I copied personal files to ubuntu live home directory usb. with intention of transferring to another pc. but files seem to be lost. how can i recover these files

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    Were the files lost 'directly', or after reboot (or shutdown and boot)? A live (live-only) system will not preserve files (any modifications) after reboot/shutdown, but you can create a persistent live system with mkusb – sudodus Aug 16 '18 at 6:35
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    the filesystem on a 'live' system is created in memory/ram and isn't on the USB thumb drive (the usb-thumb drive contains compressed images that are expanded to the created file system in memory). They exist until you reset, reboot or turn-off your machine. This applies to all files, not just those in /home – guiverc Aug 16 '18 at 6:44
  • @guiverc Won’t you rather post an answer? – Melebius Aug 16 '18 at 8:04

I am sorry but you are not able to recover your data.

A Ubuntu live stick/disk is not persistent and everything is deleted after a restart. There are ways for creating a persistent USB-Stick, but an external HDD or another USB stick would be the easiest way for transfering data to another computer.

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A 'live' system (such as Ubuntu install media when you select 'try ubuntu') creates a file system in memory (RAM). The compressed OS (Ubuntu operating system) is expanded and stored in this RAM file system, as well as /HOME or user directory for the 'live' user (which is where the GUI stores its needed temporary [work] files).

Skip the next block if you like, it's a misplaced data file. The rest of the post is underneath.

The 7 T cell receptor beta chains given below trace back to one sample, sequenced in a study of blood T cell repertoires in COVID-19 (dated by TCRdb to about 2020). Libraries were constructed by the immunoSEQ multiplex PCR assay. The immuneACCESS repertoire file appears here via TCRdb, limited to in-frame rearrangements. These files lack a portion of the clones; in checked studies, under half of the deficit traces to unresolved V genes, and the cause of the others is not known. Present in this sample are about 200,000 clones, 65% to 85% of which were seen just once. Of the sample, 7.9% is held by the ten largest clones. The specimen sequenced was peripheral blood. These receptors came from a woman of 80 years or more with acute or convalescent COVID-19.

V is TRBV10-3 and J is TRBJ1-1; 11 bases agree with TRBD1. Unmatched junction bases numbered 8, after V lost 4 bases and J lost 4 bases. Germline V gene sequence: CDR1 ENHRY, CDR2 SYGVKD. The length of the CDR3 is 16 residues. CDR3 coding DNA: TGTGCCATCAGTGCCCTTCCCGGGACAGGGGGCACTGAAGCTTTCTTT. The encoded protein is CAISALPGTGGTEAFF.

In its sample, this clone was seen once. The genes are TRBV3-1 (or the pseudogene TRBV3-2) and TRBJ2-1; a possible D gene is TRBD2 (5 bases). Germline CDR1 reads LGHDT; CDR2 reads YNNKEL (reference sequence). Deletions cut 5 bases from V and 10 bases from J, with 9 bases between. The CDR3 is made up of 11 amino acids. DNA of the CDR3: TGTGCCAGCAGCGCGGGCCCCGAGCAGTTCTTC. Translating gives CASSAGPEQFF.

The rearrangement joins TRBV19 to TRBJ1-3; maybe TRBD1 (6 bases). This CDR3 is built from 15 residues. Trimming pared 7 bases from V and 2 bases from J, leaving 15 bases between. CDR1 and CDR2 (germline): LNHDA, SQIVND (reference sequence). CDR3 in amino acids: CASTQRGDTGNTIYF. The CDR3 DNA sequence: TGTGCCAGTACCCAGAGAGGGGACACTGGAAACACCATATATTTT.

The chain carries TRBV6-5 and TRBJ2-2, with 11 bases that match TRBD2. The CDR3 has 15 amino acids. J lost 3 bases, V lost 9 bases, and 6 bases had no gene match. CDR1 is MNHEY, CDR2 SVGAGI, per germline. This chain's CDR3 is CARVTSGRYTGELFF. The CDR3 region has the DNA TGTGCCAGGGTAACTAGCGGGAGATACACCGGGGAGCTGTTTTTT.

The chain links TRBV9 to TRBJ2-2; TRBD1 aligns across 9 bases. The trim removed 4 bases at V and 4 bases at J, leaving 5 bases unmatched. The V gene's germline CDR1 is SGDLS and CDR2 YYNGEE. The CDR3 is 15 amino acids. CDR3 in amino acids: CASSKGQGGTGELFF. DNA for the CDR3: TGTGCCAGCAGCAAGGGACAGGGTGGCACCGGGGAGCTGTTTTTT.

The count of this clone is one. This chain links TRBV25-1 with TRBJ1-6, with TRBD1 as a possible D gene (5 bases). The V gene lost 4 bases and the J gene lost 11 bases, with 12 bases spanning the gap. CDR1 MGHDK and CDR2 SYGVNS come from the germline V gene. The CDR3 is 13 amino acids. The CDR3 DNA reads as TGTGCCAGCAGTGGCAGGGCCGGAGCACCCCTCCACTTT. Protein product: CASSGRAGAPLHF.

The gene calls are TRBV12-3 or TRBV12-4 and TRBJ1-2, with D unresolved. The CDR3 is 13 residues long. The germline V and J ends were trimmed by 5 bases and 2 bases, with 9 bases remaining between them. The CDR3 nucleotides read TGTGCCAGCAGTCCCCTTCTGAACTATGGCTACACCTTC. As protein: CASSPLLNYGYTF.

Any files changed (eg. /etc/hosts or any other system config file), let alone in user files stored in /home/user/ get lost on reboot, shutdown or reset.

For information on how the system is expanded, see https://wiki.ubuntu.com/BootToRAM

For information on system persistence (ie. having a live system that can save files), but please note this is not the default so you must create it, see https://wiki.ubuntu.com/LiveUsbPendrivePersistent

After reboot, shutdown - the files stored in [the] RAM [file-system] are lost.

Live systems are really designed for testing your system (why it is selected with "try ubuntu") as the file system created in memory has limited space meaning you can't expect it to upgrade to the latest packages (unless relatively new and thus limited changed packages), or add much additional software, let alone store & keep your user files without getting full-disk messages as you've filled the '/' file-system in memory; the file system is not dynamic in size (once created, it doesn't grow). As it was created for testing your hardware, it fulfills its purpose and you can enable persistence if needed.

I would suggest using scp (secure-copy) to copy your user files before you turn-off or reboot next time, or mount a network drive & save files whilst using the 'live' system. Alas it's too late for any files you created then.

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